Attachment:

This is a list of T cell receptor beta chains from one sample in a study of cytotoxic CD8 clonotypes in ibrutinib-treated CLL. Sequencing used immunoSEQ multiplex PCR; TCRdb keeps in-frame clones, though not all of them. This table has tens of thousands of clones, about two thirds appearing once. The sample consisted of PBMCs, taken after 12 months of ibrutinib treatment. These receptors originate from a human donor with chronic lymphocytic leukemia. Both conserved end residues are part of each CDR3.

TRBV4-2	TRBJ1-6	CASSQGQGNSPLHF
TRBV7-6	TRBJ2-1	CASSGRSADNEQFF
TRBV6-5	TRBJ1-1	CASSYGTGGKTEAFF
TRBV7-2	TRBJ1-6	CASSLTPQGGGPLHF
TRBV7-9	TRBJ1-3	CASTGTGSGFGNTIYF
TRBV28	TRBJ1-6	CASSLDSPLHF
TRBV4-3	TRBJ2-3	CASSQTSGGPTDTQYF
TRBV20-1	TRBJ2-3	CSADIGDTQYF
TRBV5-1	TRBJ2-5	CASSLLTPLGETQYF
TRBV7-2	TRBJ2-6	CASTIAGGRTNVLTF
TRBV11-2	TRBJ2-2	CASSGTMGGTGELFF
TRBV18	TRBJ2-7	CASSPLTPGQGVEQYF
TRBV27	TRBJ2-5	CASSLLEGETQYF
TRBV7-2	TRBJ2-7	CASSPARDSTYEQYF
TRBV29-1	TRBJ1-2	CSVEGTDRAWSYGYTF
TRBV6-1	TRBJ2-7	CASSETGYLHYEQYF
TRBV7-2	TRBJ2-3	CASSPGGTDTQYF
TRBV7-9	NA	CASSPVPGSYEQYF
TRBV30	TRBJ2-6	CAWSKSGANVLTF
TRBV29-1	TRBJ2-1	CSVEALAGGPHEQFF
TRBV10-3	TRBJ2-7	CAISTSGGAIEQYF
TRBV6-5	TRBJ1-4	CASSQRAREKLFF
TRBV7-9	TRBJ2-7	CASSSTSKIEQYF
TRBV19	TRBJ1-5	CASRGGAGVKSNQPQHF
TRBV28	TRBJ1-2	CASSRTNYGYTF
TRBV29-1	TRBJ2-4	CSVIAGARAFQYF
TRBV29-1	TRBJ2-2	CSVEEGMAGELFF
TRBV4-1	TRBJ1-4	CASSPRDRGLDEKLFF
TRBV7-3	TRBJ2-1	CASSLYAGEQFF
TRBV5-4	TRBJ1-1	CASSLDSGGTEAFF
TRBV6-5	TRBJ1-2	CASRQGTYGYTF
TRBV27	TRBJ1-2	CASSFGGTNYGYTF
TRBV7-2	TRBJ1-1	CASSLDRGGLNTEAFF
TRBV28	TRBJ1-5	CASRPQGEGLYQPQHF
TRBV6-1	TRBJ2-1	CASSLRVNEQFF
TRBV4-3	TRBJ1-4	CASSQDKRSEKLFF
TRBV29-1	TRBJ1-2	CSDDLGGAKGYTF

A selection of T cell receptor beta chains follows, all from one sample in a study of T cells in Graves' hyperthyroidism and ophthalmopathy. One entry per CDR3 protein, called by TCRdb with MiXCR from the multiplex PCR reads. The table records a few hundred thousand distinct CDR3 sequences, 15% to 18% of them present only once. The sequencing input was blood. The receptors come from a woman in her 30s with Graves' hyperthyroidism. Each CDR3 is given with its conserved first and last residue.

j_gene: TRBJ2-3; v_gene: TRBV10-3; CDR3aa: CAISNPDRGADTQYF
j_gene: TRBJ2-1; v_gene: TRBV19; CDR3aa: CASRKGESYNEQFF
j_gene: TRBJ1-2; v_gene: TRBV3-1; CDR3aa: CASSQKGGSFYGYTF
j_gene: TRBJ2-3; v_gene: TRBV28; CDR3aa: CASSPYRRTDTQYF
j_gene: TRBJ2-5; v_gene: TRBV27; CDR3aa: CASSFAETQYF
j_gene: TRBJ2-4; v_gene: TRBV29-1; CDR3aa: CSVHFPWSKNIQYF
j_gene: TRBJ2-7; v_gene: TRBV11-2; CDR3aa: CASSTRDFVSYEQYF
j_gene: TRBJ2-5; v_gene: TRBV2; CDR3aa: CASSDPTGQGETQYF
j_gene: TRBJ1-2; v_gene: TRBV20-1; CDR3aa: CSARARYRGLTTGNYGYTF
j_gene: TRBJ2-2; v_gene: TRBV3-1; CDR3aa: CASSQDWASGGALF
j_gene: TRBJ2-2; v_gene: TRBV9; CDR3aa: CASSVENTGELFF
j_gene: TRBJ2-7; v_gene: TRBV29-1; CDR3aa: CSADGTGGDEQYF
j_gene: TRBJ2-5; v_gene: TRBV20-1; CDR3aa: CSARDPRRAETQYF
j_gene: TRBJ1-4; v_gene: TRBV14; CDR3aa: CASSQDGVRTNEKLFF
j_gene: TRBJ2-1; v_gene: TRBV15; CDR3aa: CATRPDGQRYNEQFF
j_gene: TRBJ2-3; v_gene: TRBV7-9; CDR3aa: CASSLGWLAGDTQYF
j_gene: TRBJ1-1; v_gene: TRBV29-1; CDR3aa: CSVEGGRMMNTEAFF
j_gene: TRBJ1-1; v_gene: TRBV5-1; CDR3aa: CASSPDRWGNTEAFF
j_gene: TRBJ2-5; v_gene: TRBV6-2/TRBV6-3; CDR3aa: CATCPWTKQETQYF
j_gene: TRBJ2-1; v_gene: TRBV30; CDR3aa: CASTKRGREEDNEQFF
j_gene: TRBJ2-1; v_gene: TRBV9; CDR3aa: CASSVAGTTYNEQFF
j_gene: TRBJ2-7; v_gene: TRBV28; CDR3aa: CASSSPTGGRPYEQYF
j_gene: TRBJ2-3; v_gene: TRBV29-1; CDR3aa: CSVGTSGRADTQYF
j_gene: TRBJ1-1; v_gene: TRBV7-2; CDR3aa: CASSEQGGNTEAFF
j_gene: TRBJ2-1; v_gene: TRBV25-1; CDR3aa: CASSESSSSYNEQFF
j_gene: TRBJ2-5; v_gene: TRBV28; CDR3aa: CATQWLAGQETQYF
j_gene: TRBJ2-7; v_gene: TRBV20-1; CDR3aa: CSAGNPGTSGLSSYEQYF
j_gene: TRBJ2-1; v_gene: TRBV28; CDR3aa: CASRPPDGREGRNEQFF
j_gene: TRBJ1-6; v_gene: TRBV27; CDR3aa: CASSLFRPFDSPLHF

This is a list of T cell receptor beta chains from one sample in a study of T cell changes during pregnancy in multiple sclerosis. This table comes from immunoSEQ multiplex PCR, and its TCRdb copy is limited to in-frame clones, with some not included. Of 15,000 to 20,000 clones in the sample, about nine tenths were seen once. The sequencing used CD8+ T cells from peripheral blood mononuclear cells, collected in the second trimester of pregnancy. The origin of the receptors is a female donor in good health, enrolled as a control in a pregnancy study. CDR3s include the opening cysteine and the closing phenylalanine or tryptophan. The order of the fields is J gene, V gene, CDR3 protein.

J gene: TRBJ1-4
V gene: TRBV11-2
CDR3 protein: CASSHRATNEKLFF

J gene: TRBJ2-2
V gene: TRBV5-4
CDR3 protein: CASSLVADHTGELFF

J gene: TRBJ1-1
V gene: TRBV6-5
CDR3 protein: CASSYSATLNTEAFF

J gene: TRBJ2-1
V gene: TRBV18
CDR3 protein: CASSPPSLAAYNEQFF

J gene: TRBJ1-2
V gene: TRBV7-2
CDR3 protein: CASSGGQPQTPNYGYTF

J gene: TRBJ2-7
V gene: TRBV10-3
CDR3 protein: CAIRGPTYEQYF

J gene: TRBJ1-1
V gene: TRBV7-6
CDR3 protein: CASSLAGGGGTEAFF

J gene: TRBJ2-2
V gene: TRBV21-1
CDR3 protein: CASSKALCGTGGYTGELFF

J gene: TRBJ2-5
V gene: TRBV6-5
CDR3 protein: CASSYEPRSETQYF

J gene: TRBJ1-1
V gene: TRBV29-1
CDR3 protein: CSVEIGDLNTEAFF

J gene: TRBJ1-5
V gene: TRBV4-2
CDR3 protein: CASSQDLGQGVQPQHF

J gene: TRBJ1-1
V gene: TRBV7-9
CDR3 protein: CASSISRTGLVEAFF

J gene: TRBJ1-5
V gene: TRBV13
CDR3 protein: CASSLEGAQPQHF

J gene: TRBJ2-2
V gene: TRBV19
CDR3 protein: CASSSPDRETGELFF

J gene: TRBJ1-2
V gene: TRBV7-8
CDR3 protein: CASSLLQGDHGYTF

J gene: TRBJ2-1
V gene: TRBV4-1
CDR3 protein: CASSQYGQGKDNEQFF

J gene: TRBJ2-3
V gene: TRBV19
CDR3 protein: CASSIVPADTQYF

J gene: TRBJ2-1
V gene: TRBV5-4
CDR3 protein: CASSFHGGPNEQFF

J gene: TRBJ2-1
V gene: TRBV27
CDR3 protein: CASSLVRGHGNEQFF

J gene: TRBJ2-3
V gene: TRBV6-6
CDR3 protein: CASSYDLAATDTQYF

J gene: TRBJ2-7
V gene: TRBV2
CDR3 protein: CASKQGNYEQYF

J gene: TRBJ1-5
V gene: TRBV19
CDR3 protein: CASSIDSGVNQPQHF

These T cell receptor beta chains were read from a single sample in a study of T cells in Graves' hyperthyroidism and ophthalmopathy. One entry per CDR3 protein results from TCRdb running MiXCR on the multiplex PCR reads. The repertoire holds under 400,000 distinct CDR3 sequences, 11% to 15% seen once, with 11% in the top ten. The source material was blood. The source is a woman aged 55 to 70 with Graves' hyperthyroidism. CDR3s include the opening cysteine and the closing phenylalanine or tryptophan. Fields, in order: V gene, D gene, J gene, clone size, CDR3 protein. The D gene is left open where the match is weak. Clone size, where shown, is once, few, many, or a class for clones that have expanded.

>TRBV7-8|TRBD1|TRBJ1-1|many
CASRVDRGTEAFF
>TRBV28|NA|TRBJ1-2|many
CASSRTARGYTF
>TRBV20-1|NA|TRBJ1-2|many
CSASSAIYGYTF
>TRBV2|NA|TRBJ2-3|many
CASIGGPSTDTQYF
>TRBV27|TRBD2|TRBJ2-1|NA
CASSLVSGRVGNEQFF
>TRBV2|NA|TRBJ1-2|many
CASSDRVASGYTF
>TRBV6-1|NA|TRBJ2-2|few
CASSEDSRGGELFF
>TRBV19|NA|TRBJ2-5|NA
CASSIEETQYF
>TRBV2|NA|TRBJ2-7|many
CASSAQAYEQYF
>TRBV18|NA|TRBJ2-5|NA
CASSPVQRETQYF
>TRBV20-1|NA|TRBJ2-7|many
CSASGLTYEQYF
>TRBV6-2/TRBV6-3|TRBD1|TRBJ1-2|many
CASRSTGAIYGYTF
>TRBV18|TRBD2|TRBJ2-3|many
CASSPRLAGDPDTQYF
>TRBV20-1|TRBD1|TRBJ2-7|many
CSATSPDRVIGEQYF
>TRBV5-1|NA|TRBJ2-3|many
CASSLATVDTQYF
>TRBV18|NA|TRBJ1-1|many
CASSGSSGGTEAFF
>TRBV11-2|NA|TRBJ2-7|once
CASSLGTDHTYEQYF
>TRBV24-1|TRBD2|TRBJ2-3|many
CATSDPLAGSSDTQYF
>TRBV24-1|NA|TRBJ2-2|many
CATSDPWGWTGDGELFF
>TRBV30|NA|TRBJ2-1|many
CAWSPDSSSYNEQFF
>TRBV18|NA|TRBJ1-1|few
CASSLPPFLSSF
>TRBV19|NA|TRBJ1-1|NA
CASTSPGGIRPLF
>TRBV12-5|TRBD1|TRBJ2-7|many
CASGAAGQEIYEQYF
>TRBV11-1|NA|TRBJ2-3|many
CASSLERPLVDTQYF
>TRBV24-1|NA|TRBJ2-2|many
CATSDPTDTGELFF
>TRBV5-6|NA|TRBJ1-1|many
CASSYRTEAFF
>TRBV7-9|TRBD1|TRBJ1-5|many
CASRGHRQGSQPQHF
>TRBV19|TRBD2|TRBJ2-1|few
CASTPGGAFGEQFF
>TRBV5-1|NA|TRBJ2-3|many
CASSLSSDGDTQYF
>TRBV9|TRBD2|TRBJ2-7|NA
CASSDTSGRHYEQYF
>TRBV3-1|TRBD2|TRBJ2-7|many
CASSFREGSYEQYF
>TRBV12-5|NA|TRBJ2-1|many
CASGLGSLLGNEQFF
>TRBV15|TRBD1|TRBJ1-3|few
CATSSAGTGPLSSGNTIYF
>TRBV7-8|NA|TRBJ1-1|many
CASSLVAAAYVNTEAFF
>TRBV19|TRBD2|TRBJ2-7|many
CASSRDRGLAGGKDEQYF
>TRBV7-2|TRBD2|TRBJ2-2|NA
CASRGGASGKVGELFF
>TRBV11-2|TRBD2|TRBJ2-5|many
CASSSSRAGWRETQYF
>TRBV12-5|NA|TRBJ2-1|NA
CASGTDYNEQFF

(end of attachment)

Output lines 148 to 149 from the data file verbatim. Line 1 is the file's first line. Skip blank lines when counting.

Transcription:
CASSDRVASGYTF
>TRBV6-1|NA|TRBJ2-2|few